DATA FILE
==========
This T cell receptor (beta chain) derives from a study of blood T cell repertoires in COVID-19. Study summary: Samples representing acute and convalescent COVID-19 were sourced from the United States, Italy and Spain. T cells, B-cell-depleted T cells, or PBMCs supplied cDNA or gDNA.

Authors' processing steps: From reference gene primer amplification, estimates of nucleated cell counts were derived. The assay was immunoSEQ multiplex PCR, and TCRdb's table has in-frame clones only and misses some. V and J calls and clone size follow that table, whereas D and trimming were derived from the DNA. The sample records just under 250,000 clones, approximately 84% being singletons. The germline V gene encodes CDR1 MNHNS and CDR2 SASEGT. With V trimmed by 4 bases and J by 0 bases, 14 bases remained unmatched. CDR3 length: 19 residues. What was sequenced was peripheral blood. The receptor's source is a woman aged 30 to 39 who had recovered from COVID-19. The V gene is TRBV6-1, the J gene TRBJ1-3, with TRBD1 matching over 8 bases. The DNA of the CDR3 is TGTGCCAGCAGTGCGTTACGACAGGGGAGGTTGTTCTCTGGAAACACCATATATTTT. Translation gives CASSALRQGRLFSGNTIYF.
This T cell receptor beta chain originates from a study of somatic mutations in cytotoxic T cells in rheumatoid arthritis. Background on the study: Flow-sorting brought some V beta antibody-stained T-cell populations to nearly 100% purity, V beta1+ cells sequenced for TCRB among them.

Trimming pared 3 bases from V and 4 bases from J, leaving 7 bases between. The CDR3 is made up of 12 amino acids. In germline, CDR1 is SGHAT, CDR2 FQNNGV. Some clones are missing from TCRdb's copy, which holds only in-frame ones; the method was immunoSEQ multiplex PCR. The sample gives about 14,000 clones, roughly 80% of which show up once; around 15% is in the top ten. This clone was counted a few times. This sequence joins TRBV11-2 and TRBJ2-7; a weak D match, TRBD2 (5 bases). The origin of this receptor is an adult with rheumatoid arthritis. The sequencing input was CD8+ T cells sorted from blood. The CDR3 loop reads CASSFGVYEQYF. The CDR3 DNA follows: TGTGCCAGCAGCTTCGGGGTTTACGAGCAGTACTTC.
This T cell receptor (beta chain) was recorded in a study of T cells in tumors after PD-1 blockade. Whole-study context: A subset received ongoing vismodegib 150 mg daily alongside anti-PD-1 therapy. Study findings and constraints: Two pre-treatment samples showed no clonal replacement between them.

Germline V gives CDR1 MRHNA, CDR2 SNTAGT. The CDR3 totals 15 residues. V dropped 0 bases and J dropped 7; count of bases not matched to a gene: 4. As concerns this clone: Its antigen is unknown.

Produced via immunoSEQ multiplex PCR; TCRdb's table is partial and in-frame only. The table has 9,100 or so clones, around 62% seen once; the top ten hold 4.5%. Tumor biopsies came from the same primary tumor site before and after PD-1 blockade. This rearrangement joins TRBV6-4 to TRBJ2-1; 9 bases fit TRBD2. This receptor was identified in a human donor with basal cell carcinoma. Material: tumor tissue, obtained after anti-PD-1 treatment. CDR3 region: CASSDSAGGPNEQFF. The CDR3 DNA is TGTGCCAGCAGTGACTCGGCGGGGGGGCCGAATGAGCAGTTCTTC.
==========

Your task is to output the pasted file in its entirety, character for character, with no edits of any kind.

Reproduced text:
This T cell receptor (beta chain) derives from a study of blood T cell repertoires in COVID-19. Study summary: Samples representing acute and convalescent COVID-19 were sourced from the United States, Italy and Spain. T cells, B-cell-depleted T cells, or PBMCs supplied cDNA or gDNA.

Authors' processing steps: From reference gene primer amplification, estimates of nucleated cell counts were derived. The assay was immunoSEQ multiplex PCR, and TCRdb's table has in-frame clones only and misses some. V and J calls and clone size follow that table, whereas D and trimming were derived from the DNA. The sample records just under 250,000 clones, approximately 84% being singletons. The germline V gene encodes CDR1 MNHNS and CDR2 SASEGT. With V trimmed by 4 bases and J by 0 bases, 14 bases remained unmatched. CDR3 length: 19 residues. What was sequenced was peripheral blood. The receptor's source is a woman aged 30 to 39 who had recovered from COVID-19. The V gene is TRBV6-1, the J gene TRBJ1-3, with TRBD1 matching over 8 bases. The DNA of the CDR3 is TGTGCCAGCAGTGCGTTACGACAGGGGAGGTTGTTCTCTGGAAACACCATATATTTT. Translation gives CASSALRQGRLFSGNTIYF.
This T cell receptor beta chain originates from a study of somatic mutations in cytotoxic T cells in rheumatoid arthritis. Background on the study: Flow-sorting brought some V beta antibody-stained T-cell populations to nearly 100% purity, V beta1+ cells sequenced for TCRB among them.

Trimming pared 3 bases from V and 4 bases from J, leaving 7 bases between. The CDR3 is made up of 12 amino acids. In germline, CDR1 is SGHAT, CDR2 FQNNGV. Some clones are missing from TCRdb's copy, which holds only in-frame ones; the method was immunoSEQ multiplex PCR. The sample gives about 14,000 clones, roughly 80% of which show up once; around 15% is in the top ten. This clone was counted a few times. This sequence joins TRBV11-2 and TRBJ2-7; a weak D match, TRBD2 (5 bases). The origin of this receptor is an adult with rheumatoid arthritis. The sequencing input was CD8+ T cells sorted from blood. The CDR3 loop reads CASSFGVYEQYF. The CDR3 DNA follows: TGTGCCAGCAGCTTCGGGGTTTACGAGCAGTACTTC.
This T cell receptor (beta chain) was recorded in a study of T cells in tumors after PD-1 blockade. Whole-study context: A subset received ongoing vismodegib 150 mg daily alongside anti-PD-1 therapy. Study findings and constraints: Two pre-treatment samples showed no clonal replacement between them.

Germline V gives CDR1 MRHNA, CDR2 SNTAGT. The CDR3 totals 15 residues. V dropped 0 bases and J dropped 7; count of bases not matched to a gene: 4. As concerns this clone: Its antigen is unknown.

Produced via immunoSEQ multiplex PCR; TCRdb's table is partial and in-frame only. The table has 9,100 or so clones, around 62% seen once; the top ten hold 4.5%. Tumor biopsies came from the same primary tumor site before and after PD-1 blockade. This rearrangement joins TRBV6-4 to TRBJ2-1; 9 bases fit TRBD2. This receptor was identified in a human donor with basal cell carcinoma. Material: tumor tissue, obtained after anti-PD-1 treatment. CDR3 region: CASSDSAGGPNEQFF. The CDR3 DNA is TGTGCCAGCAGTGACTCGGCGGGGGGGCCGAATGAGCAGTTCTTC.